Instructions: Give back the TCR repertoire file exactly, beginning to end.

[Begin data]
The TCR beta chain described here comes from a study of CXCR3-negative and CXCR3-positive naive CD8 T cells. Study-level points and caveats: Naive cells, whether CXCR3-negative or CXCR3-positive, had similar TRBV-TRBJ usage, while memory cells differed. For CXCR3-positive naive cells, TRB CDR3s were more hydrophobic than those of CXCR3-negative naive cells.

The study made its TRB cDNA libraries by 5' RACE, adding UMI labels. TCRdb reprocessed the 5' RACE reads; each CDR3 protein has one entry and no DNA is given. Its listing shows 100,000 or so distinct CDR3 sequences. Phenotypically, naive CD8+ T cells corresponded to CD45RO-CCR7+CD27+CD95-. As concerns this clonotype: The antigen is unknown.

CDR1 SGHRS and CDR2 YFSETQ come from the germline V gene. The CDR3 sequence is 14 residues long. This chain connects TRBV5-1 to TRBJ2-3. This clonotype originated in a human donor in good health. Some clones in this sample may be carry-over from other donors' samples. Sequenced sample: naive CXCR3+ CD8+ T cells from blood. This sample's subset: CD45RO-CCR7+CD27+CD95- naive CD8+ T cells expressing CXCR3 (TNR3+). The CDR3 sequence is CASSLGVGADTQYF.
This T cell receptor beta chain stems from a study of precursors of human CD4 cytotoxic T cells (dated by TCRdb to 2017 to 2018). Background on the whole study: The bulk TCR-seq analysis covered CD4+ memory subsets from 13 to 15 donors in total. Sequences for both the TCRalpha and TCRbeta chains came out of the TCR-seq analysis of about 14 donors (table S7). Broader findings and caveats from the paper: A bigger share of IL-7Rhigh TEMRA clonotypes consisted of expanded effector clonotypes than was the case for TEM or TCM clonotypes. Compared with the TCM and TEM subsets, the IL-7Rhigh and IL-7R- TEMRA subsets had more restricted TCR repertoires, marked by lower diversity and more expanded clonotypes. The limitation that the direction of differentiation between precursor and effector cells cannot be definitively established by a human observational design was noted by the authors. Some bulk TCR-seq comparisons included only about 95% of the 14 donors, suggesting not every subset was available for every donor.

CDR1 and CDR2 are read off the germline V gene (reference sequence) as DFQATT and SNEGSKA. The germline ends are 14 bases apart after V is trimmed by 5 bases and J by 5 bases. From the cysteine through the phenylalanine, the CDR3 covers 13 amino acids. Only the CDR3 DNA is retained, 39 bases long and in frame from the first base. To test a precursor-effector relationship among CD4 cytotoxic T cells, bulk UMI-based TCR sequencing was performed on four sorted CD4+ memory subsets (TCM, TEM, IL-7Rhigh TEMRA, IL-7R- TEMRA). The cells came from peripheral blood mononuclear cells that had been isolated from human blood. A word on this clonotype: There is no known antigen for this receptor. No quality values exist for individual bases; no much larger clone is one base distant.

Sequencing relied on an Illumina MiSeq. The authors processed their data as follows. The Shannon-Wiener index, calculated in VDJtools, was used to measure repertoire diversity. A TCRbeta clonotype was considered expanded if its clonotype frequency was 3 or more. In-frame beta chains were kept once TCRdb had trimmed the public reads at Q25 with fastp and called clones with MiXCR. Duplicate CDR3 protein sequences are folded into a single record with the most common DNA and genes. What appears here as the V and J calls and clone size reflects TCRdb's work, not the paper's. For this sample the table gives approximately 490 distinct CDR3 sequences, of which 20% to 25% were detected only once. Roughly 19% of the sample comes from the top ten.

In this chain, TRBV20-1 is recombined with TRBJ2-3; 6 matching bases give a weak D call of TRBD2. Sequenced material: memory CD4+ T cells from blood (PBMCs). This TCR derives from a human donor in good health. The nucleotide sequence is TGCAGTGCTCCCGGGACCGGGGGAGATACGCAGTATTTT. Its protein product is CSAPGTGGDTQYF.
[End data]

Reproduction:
The TCR beta chain described here comes from a study of CXCR3-negative and CXCR3-positive naive CD8 T cells. Study-level points and caveats: Naive cells, whether CXCR3-negative or CXCR3-positive, had similar TRBV-TRBJ usage, while memory cells differed. For CXCR3-positive naive cells, TRB CDR3s were more hydrophobic than those of CXCR3-negative naive cells.

The study made its TRB cDNA libraries by 5' RACE, adding UMI labels. TCRdb reprocessed the 5' RACE reads; each CDR3 protein has one entry and no DNA is given. Its listing shows 100,000 or so distinct CDR3 sequences. Phenotypically, naive CD8+ T cells corresponded to CD45RO-CCR7+CD27+CD95-. As concerns this clonotype: The antigen is unknown.

CDR1 SGHRS and CDR2 YFSETQ come from the germline V gene. The CDR3 sequence is 14 residues long. This chain connects TRBV5-1 to TRBJ2-3. This clonotype originated in a human donor in good health. Some clones in this sample may be carry-over from other donors' samples. Sequenced sample: naive CXCR3+ CD8+ T cells from blood. This sample's subset: CD45RO-CCR7+CD27+CD95- naive CD8+ T cells expressing CXCR3 (TNR3+). The CDR3 sequence is CASSLGVGADTQYF.
This T cell receptor beta chain stems from a study of precursors of human CD4 cytotoxic T cells (dated by TCRdb to 2017 to 2018). Background on the whole study: The bulk TCR-seq analysis covered CD4+ memory subsets from 13 to 15 donors in total. Sequences for both the TCRalpha and TCRbeta chains came out of the TCR-seq analysis of about 14 donors (table S7). Broader findings and caveats from the paper: A bigger share of IL-7Rhigh TEMRA clonotypes consisted of expanded effector clonotypes than was the case for TEM or TCM clonotypes. Compared with the TCM and TEM subsets, the IL-7Rhigh and IL-7R- TEMRA subsets had more restricted TCR repertoires, marked by lower diversity and more expanded clonotypes. The limitation that the direction of differentiation between precursor and effector cells cannot be definitively established by a human observational design was noted by the authors. Some bulk TCR-seq comparisons included only about 95% of the 14 donors, suggesting not every subset was available for every donor.

CDR1 and CDR2 are read off the germline V gene (reference sequence) as DFQATT and SNEGSKA. The germline ends are 14 bases apart after V is trimmed by 5 bases and J by 5 bases. From the cysteine through the phenylalanine, the CDR3 covers 13 amino acids. Only the CDR3 DNA is retained, 39 bases long and in frame from the first base. To test a precursor-effector relationship among CD4 cytotoxic T cells, bulk UMI-based TCR sequencing was performed on four sorted CD4+ memory subsets (TCM, TEM, IL-7Rhigh TEMRA, IL-7R- TEMRA). The cells came from peripheral blood mononuclear cells that had been isolated from human blood. A word on this clonotype: There is no known antigen for this receptor. No quality values exist for individual bases; no much larger clone is one base distant.

Sequencing relied on an Illumina MiSeq. The authors processed their data as follows. The Shannon-Wiener index, calculated in VDJtools, was used to measure repertoire diversity. A TCRbeta clonotype was considered expanded if its clonotype frequency was 3 or more. In-frame beta chains were kept once TCRdb had trimmed the public reads at Q25 with fastp and called clones with MiXCR. Duplicate CDR3 protein sequences are folded into a single record with the most common DNA and genes. What appears here as the V and J calls and clone size reflects TCRdb's work, not the paper's. For this sample the table gives approximately 490 distinct CDR3 sequences, of which 20% to 25% were detected only once. Roughly 19% of the sample comes from the top ten.

In this chain, TRBV20-1 is recombined with TRBJ2-3; 6 matching bases give a weak D call of TRBD2. Sequenced material: memory CD4+ T cells from blood (PBMCs). This TCR derives from a human donor in good health. The nucleotide sequence is TGCAGTGCTCCCGGGACCGGGGGAGATACGCAGTATTTT. Its protein product is CSAPGTGGDTQYF.